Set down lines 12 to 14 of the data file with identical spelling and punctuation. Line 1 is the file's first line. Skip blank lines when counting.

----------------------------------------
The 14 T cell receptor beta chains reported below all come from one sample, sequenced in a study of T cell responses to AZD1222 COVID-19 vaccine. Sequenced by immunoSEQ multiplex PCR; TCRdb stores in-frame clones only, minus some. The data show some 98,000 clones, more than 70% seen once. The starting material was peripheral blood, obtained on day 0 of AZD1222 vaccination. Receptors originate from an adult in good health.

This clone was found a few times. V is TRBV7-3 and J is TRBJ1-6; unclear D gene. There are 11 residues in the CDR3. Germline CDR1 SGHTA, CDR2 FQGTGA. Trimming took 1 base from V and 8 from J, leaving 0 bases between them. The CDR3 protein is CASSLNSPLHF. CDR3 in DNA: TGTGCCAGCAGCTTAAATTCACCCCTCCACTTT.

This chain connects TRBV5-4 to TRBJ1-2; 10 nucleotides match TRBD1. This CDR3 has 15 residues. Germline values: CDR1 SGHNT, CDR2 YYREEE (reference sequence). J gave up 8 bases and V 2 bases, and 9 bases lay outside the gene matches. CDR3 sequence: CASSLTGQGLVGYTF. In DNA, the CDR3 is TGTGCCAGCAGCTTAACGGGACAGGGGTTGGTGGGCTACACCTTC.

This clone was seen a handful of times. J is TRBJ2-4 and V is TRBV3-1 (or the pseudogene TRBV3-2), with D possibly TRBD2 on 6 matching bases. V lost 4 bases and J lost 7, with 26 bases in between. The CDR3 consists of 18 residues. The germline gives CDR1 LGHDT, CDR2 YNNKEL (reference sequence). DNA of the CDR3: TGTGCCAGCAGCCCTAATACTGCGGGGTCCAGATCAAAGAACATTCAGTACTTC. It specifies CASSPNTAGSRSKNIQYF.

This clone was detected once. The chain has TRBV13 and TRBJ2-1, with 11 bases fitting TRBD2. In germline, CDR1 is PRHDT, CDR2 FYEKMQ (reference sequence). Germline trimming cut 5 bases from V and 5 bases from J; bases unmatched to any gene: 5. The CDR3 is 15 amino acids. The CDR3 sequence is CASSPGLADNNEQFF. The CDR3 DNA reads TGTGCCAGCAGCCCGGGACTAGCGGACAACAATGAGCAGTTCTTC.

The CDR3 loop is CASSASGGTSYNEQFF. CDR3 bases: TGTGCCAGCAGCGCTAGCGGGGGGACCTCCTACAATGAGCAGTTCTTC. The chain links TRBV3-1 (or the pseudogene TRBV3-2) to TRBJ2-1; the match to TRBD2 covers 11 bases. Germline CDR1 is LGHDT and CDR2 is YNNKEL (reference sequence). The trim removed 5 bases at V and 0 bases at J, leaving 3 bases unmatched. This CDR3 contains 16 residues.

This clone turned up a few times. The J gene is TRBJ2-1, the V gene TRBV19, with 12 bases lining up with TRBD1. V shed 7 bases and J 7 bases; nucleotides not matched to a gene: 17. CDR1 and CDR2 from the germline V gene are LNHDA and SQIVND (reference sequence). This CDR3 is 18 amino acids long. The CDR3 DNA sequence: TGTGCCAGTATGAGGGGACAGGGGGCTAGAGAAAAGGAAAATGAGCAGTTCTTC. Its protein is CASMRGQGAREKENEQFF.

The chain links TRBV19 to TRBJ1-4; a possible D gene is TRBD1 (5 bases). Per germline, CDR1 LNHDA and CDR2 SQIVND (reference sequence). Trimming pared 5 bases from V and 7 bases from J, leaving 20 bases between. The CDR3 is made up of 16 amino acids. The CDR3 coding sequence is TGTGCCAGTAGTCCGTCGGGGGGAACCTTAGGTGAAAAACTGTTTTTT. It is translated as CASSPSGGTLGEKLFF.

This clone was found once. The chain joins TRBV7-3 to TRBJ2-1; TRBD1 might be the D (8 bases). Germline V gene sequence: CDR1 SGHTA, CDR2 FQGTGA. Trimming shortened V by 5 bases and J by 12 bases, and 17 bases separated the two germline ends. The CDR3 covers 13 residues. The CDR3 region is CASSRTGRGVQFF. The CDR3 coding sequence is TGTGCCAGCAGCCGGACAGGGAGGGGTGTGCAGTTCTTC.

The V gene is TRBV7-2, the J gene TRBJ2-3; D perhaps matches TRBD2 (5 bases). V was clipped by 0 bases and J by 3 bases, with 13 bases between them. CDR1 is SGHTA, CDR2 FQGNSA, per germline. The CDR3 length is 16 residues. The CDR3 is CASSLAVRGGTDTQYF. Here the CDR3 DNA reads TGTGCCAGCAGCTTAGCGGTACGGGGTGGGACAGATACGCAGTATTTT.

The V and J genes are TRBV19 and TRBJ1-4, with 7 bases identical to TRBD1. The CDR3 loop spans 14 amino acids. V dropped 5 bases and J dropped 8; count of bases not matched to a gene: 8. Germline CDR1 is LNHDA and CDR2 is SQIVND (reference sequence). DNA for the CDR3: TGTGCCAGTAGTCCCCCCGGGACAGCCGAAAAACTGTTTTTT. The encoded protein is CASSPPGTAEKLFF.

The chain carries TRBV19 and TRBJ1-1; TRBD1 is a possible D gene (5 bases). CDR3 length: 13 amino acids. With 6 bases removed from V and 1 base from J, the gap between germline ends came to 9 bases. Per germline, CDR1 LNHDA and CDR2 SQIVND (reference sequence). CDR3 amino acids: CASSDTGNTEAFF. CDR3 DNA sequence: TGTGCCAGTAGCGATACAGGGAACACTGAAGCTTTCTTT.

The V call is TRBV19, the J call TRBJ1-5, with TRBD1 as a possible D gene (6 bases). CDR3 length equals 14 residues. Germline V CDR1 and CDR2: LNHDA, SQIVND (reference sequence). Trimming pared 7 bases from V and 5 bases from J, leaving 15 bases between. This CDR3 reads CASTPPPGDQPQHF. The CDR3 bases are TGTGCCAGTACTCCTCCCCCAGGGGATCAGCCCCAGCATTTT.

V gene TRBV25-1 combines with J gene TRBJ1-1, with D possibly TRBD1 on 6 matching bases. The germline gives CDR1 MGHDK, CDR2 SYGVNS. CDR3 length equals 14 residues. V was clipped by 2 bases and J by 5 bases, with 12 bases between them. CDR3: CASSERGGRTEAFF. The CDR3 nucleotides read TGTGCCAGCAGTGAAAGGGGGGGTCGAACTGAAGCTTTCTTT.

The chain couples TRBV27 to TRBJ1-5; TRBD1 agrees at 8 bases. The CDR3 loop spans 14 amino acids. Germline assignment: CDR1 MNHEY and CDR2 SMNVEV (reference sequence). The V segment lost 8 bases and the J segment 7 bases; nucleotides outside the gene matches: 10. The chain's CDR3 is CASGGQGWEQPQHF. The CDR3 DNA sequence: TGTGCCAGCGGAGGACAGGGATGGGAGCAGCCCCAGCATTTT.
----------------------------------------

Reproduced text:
The chain carries TRBV19 and TRBJ1-1; TRBD1 is a possible D gene (5 bases). CDR3 length: 13 amino acids. With 6 bases removed from V and 1 base from J, the gap between germline ends came to 9 bases. Per germline, CDR1 LNHDA and CDR2 SQIVND (reference sequence). CDR3 amino acids: CASSDTGNTEAFF. CDR3 DNA sequence: TGTGCCAGTAGCGATACAGGGAACACTGAAGCTTTCTTT.

The V call is TRBV19, the J call TRBJ1-5, with TRBD1 as a possible D gene (6 bases). CDR3 length equals 14 residues. Germline V CDR1 and CDR2: LNHDA, SQIVND (reference sequence). Trimming pared 7 bases from V and 5 bases from J, leaving 15 bases between. This CDR3 reads CASTPPPGDQPQHF. The CDR3 bases are TGTGCCAGTACTCCTCCCCCAGGGGATCAGCCCCAGCATTTT.

V gene TRBV25-1 combines with J gene TRBJ1-1, with D possibly TRBD1 on 6 matching bases. The germline gives CDR1 MGHDK, CDR2 SYGVNS. CDR3 length equals 14 residues. V was clipped by 2 bases and J by 5 bases, with 12 bases between them. CDR3: CASSERGGRTEAFF. The CDR3 nucleotides read TGTGCCAGCAGTGAAAGGGGGGGTCGAACTGAAGCTTTCTTT.